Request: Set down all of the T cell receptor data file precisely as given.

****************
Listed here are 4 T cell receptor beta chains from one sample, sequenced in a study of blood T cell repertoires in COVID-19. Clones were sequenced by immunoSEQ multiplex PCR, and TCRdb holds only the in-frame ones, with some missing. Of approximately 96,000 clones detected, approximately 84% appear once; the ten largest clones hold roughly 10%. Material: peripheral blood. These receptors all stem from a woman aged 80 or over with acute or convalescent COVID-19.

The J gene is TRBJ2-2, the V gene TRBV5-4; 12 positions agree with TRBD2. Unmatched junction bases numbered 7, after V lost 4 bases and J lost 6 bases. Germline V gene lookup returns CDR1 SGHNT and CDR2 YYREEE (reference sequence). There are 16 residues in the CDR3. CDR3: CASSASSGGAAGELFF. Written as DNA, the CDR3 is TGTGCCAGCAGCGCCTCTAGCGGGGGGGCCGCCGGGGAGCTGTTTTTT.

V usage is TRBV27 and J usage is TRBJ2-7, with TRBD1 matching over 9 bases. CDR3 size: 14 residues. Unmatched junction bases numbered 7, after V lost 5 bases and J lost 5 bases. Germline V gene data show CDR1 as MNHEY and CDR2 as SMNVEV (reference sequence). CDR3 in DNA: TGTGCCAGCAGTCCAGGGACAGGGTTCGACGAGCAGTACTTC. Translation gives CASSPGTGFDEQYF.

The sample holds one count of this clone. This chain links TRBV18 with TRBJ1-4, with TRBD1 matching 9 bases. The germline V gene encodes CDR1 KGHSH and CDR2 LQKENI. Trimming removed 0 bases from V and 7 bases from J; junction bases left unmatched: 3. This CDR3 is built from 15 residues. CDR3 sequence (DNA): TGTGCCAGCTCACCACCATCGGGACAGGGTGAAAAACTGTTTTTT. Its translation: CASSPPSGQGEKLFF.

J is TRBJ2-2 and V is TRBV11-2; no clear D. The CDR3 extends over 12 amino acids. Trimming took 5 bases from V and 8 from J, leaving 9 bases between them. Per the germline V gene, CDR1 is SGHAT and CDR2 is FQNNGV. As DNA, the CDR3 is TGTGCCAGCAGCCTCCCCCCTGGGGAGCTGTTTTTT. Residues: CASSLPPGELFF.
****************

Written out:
Listed here are 4 T cell receptor beta chains from one sample, sequenced in a study of blood T cell repertoires in COVID-19. Clones were sequenced by immunoSEQ multiplex PCR, and TCRdb holds only the in-frame ones, with some missing. Of approximately 96,000 clones detected, approximately 84% appear once; the ten largest clones hold roughly 10%. Material: peripheral blood. These receptors all stem from a woman aged 80 or over with acute or convalescent COVID-19.

The J gene is TRBJ2-2, the V gene TRBV5-4; 12 positions agree with TRBD2. Unmatched junction bases numbered 7, after V lost 4 bases and J lost 6 bases. Germline V gene lookup returns CDR1 SGHNT and CDR2 YYREEE (reference sequence). There are 16 residues in the CDR3. CDR3: CASSASSGGAAGELFF. Written as DNA, the CDR3 is TGTGCCAGCAGCGCCTCTAGCGGGGGGGCCGCCGGGGAGCTGTTTTTT.

V usage is TRBV27 and J usage is TRBJ2-7, with TRBD1 matching over 9 bases. CDR3 size: 14 residues. Unmatched junction bases numbered 7, after V lost 5 bases and J lost 5 bases. Germline V gene data show CDR1 as MNHEY and CDR2 as SMNVEV (reference sequence). CDR3 in DNA: TGTGCCAGCAGTCCAGGGACAGGGTTCGACGAGCAGTACTTC. Translation gives CASSPGTGFDEQYF.

The sample holds one count of this clone. This chain links TRBV18 with TRBJ1-4, with TRBD1 matching 9 bases. The germline V gene encodes CDR1 KGHSH and CDR2 LQKENI. Trimming removed 0 bases from V and 7 bases from J; junction bases left unmatched: 3. This CDR3 is built from 15 residues. CDR3 sequence (DNA): TGTGCCAGCTCACCACCATCGGGACAGGGTGAAAAACTGTTTTTT. Its translation: CASSPPSGQGEKLFF.

J is TRBJ2-2 and V is TRBV11-2; no clear D. The CDR3 extends over 12 amino acids. Trimming took 5 bases from V and 8 from J, leaving 9 bases between them. Per the germline V gene, CDR1 is SGHAT and CDR2 is FQNNGV. As DNA, the CDR3 is TGTGCCAGCAGCCTCCCCCCTGGGGAGCTGTTTTTT. Residues: CASSLPPGELFF.